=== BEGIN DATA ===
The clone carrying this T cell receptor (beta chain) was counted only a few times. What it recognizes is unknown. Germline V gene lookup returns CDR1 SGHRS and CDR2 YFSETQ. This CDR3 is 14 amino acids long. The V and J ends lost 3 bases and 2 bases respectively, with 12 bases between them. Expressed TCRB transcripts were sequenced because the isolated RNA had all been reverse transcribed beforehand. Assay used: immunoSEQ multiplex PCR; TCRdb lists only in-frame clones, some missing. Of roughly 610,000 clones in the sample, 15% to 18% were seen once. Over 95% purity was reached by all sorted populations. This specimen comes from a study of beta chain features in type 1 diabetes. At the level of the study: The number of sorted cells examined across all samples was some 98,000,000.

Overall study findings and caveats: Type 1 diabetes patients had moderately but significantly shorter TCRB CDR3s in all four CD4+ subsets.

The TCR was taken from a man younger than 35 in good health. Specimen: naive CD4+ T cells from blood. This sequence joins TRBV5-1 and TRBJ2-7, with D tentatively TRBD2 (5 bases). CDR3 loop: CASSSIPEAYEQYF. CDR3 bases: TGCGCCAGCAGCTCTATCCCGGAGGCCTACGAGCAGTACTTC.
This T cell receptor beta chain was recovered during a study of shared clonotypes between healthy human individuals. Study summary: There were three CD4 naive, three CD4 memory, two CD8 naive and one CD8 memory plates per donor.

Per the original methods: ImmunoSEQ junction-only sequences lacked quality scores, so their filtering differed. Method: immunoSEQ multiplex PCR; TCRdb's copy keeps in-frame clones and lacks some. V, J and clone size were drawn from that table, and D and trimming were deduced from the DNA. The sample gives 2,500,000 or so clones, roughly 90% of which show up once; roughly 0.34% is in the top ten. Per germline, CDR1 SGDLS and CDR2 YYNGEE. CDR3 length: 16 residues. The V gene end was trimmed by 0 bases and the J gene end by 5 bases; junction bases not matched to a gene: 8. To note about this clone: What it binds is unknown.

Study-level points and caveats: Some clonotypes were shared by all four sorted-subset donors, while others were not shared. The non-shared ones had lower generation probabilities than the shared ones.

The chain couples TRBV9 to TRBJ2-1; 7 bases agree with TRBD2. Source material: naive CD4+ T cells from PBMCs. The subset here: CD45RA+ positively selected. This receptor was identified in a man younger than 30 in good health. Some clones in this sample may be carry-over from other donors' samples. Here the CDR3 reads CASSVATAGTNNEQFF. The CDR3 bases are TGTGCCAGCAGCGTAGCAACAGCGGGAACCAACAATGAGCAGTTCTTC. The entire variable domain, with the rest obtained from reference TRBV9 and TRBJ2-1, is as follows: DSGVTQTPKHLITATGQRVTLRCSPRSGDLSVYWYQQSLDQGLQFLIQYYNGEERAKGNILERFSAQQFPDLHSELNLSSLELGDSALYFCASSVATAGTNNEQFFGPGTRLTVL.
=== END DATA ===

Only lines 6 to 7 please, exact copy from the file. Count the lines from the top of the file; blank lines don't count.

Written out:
Study-level points and caveats: Some clonotypes were shared by all four sorted-subset donors, while others were not shared. The non-shared ones had lower generation probabilities than the shared ones.

The chain couples TRBV9 to TRBJ2-1; 7 bases agree with TRBD2. Source material: naive CD4+ T cells from PBMCs. The subset here: CD45RA+ positively selected. This receptor was identified in a man younger than 30 in good health. Some clones in this sample may be carry-over from other donors' samples. Here the CDR3 reads CASSVATAGTNNEQFF. The CDR3 bases are TGTGCCAGCAGCGTAGCAACAGCGGGAACCAACAATGAGCAGTTCTTC. The entire variable domain, with the rest obtained from reference TRBV9 and TRBJ2-1, is as follows: DSGVTQTPKHLITATGQRVTLRCSPRSGDLSVYWYQQSLDQGLQFLIQYYNGEERAKGNILERFSAQQFPDLHSELNLSSLELGDSALYFCASSVATAGTNNEQFFGPGTRLTVL.